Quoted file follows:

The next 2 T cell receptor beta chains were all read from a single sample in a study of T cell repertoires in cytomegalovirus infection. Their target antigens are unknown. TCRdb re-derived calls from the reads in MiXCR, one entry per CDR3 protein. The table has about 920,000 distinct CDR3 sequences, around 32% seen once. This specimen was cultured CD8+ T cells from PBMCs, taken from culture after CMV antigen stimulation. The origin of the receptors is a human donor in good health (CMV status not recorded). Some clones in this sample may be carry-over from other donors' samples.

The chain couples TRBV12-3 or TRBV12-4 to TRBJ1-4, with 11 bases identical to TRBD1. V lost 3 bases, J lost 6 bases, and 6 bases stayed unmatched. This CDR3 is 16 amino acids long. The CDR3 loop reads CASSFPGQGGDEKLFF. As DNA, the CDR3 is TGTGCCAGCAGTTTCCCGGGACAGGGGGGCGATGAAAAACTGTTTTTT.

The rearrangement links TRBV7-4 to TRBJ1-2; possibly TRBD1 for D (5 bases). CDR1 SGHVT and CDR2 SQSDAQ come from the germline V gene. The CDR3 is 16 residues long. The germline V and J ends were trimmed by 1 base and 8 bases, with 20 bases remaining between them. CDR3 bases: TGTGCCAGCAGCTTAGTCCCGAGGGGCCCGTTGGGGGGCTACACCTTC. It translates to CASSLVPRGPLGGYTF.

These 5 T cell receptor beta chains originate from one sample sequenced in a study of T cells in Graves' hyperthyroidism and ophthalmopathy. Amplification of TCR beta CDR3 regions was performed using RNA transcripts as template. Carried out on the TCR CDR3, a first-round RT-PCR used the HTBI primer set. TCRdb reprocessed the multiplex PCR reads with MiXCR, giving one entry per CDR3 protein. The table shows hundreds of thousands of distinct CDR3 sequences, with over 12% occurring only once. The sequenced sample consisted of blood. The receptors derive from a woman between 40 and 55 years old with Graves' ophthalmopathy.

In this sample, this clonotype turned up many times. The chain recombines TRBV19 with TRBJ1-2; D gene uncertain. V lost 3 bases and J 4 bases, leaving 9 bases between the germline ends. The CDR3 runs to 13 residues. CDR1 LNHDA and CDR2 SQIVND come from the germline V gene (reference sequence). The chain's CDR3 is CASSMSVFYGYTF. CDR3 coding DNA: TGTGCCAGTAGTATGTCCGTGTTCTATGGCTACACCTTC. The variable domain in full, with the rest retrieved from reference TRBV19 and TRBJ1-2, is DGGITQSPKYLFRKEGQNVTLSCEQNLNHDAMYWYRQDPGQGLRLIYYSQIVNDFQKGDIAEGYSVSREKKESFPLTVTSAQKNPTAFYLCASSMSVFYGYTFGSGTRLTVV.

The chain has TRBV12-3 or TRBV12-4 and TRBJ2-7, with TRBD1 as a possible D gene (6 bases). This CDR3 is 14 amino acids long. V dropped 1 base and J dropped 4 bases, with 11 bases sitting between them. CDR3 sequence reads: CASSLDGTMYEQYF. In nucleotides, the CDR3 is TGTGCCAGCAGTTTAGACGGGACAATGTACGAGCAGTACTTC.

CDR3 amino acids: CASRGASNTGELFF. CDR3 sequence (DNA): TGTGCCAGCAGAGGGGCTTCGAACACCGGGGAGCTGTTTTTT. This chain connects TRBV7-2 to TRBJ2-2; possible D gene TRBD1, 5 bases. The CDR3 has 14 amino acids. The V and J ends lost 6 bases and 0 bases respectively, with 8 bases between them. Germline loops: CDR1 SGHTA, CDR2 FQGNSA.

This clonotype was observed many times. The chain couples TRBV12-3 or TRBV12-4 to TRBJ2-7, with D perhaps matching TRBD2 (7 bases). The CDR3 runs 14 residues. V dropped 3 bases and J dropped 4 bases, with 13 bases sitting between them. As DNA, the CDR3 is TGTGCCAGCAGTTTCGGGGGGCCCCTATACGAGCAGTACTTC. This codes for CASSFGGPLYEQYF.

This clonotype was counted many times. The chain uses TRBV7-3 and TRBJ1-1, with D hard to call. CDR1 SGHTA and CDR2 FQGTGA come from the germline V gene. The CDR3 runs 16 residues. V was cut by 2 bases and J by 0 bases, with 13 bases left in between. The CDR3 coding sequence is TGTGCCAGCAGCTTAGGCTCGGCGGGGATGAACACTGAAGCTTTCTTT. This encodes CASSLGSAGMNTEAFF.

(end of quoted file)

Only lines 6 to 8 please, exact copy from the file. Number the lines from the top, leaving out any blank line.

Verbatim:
The chain has TRBV12-3 or TRBV12-4 and TRBJ2-7, with TRBD1 as a possible D gene (6 bases). This CDR3 is 14 amino acids long. V dropped 1 base and J dropped 4 bases, with 11 bases sitting between them. CDR3 sequence reads: CASSLDGTMYEQYF. In nucleotides, the CDR3 is TGTGCCAGCAGTTTAGACGGGACAATGTACGAGCAGTACTTC.

CDR3 amino acids: CASRGASNTGELFF. CDR3 sequence (DNA): TGTGCCAGCAGAGGGGCTTCGAACACCGGGGAGCTGTTTTTT. This chain connects TRBV7-2 to TRBJ2-2; possible D gene TRBD1, 5 bases. The CDR3 has 14 amino acids. The V and J ends lost 6 bases and 0 bases respectively, with 8 bases between them. Germline loops: CDR1 SGHTA, CDR2 FQGNSA.

This clonotype was observed many times. The chain couples TRBV12-3 or TRBV12-4 to TRBJ2-7, with D perhaps matching TRBD2 (7 bases). The CDR3 runs 14 residues. V dropped 3 bases and J dropped 4 bases, with 13 bases sitting between them. As DNA, the CDR3 is TGTGCCAGCAGTTTCGGGGGGCCCCTATACGAGCAGTACTTC. This codes for CASSFGGPLYEQYF.